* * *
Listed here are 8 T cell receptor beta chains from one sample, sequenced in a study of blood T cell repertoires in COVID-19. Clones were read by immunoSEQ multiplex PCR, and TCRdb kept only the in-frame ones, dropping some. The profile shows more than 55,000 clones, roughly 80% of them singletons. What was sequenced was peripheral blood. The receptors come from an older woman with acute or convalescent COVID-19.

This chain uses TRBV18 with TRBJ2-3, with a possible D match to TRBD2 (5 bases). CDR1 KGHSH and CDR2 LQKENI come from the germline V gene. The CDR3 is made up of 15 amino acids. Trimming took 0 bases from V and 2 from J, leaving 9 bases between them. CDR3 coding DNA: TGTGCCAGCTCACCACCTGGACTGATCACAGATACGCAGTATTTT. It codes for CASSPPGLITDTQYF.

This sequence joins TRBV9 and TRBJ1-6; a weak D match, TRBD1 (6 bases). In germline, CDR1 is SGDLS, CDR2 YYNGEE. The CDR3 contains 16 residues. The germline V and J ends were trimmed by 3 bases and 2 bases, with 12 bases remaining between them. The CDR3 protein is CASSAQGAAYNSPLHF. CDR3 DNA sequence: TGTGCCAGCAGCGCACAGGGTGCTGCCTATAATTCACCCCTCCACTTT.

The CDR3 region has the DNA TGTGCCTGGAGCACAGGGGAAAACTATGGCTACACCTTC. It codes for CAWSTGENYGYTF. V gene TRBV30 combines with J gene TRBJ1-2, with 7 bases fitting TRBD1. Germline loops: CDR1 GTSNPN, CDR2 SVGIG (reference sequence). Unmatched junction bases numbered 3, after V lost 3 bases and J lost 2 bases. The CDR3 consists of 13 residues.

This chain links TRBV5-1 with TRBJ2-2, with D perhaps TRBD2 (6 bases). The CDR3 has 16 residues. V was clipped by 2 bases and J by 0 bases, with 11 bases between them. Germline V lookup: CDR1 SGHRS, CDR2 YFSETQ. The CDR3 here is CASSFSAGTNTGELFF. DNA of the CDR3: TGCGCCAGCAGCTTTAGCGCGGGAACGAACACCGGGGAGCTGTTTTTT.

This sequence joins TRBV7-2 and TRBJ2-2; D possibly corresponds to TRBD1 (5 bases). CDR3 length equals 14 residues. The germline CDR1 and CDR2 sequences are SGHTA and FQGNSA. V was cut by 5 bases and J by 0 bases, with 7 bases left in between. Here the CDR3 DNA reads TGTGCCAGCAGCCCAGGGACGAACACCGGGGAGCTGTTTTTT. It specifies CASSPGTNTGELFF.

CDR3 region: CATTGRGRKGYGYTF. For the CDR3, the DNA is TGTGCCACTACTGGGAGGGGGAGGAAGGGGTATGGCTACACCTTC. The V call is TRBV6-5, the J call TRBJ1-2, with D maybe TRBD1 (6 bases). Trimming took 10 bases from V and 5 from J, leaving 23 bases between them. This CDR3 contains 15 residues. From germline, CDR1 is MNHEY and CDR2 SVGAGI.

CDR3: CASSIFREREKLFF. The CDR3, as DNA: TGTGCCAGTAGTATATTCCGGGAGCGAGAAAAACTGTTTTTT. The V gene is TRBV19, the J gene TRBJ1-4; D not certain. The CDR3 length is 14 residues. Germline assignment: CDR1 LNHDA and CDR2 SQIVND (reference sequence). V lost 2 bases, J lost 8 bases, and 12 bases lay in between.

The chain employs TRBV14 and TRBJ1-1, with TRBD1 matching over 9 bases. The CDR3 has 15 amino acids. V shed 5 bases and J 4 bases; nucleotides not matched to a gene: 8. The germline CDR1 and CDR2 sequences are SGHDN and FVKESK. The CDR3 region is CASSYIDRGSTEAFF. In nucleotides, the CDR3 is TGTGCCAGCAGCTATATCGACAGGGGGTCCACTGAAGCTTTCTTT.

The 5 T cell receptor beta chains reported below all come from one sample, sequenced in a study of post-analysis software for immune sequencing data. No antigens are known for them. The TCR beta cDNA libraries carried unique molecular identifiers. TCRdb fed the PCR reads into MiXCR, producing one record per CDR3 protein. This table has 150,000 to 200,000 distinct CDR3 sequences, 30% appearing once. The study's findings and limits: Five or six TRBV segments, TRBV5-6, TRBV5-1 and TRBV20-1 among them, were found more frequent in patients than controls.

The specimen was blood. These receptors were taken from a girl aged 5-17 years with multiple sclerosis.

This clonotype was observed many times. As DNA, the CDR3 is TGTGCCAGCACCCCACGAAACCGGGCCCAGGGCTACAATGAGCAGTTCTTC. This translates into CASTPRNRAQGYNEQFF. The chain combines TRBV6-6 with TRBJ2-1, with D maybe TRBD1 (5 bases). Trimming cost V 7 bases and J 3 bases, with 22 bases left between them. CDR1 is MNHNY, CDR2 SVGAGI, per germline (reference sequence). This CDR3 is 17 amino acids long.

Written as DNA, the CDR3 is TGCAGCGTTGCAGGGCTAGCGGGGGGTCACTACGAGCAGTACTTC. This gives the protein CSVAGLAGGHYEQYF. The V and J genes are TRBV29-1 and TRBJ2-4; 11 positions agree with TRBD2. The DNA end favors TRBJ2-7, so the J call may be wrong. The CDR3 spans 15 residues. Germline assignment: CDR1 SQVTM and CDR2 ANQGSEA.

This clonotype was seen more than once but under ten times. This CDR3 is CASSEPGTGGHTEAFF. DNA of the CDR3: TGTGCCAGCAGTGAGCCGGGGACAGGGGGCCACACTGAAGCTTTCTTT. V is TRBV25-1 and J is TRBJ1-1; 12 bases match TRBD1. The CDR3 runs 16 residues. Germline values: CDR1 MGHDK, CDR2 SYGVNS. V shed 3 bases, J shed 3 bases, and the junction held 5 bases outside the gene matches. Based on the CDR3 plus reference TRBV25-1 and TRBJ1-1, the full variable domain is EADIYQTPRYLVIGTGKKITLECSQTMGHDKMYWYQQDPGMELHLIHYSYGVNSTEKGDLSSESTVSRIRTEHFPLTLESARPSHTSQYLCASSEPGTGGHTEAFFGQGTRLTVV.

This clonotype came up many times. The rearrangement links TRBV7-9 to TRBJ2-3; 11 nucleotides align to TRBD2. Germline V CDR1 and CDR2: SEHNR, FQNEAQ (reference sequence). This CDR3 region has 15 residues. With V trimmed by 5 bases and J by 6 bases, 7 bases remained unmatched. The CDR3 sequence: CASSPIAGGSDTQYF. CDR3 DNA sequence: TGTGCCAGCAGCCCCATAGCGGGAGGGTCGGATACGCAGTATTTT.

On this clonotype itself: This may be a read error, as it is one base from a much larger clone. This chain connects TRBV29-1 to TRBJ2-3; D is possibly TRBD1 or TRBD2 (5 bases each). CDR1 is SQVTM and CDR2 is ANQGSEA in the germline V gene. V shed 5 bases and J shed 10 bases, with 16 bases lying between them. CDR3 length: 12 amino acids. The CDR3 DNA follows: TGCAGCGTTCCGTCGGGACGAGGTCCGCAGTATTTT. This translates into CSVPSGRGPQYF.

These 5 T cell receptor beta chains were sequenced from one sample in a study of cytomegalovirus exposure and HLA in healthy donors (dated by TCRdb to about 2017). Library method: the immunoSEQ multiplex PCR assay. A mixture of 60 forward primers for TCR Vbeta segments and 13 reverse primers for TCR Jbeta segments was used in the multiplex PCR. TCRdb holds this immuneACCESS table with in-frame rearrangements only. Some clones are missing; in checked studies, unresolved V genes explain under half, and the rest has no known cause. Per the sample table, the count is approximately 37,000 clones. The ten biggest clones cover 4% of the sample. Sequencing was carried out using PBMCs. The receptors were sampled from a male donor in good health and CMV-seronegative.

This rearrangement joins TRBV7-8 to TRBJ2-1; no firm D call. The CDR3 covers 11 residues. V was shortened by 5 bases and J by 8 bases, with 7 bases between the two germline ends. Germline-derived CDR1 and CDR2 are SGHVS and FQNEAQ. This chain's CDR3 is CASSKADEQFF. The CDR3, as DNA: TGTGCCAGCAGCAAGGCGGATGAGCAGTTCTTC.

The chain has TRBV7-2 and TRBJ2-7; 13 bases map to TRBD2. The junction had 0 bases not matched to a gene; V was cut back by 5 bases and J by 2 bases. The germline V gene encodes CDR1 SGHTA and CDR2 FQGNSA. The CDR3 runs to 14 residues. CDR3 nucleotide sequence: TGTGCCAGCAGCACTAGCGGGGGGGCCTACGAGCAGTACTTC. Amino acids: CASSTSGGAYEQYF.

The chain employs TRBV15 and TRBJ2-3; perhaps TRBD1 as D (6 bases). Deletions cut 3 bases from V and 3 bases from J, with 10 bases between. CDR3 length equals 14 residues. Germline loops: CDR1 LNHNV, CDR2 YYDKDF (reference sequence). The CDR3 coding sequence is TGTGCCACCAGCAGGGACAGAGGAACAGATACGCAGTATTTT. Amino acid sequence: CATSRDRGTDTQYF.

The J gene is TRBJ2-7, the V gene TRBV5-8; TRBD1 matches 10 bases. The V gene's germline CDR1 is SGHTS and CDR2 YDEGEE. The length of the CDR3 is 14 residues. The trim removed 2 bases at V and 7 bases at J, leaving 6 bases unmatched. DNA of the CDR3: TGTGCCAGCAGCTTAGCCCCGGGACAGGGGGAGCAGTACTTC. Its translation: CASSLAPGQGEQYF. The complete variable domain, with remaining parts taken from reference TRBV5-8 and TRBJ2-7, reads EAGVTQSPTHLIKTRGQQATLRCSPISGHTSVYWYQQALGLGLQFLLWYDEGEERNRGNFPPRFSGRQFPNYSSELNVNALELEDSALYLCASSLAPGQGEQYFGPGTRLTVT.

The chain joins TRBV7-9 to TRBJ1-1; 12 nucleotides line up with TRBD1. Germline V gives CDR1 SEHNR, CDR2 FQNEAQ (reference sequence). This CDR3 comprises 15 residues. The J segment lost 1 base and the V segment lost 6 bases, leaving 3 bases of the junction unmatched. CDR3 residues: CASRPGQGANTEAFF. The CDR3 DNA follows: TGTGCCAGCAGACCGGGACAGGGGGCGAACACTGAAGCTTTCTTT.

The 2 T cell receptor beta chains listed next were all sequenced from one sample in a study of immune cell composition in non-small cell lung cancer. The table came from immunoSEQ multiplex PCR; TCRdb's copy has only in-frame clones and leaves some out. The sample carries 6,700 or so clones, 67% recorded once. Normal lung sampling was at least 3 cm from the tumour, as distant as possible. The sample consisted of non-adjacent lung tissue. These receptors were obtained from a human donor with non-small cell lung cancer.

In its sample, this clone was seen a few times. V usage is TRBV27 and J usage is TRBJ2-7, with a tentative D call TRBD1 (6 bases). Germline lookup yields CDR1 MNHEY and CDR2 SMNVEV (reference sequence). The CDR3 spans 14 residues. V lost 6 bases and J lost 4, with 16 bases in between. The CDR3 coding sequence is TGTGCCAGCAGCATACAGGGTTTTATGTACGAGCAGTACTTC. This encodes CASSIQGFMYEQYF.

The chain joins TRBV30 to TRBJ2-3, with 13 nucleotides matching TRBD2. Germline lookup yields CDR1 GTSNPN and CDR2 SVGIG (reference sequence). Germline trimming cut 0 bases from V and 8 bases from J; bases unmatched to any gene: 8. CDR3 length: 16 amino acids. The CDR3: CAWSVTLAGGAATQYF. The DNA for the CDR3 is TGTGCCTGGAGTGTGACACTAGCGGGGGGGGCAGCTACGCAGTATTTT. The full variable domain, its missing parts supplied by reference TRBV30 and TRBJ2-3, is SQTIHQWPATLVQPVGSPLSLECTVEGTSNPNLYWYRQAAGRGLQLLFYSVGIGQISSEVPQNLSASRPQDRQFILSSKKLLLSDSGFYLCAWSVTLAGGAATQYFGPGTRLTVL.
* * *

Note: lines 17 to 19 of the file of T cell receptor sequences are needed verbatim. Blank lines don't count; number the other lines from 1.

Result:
These 5 T cell receptor beta chains were sequenced from one sample in a study of cytomegalovirus exposure and HLA in healthy donors (dated by TCRdb to about 2017). Library method: the immunoSEQ multiplex PCR assay. A mixture of 60 forward primers for TCR Vbeta segments and 13 reverse primers for TCR Jbeta segments was used in the multiplex PCR. TCRdb holds this immuneACCESS table with in-frame rearrangements only. Some clones are missing; in checked studies, unresolved V genes explain under half, and the rest has no known cause. Per the sample table, the count is approximately 37,000 clones. The ten biggest clones cover 4% of the sample. Sequencing was carried out using PBMCs. The receptors were sampled from a male donor in good health and CMV-seronegative.

This rearrangement joins TRBV7-8 to TRBJ2-1; no firm D call. The CDR3 covers 11 residues. V was shortened by 5 bases and J by 8 bases, with 7 bases between the two germline ends. Germline-derived CDR1 and CDR2 are SGHVS and FQNEAQ. This chain's CDR3 is CASSKADEQFF. The CDR3, as DNA: TGTGCCAGCAGCAAGGCGGATGAGCAGTTCTTC.

The chain has TRBV7-2 and TRBJ2-7; 13 bases map to TRBD2. The junction had 0 bases not matched to a gene; V was cut back by 5 bases and J by 2 bases. The germline V gene encodes CDR1 SGHTA and CDR2 FQGNSA. The CDR3 runs to 14 residues. CDR3 nucleotide sequence: TGTGCCAGCAGCACTAGCGGGGGGGCCTACGAGCAGTACTTC. Amino acids: CASSTSGGAYEQYF.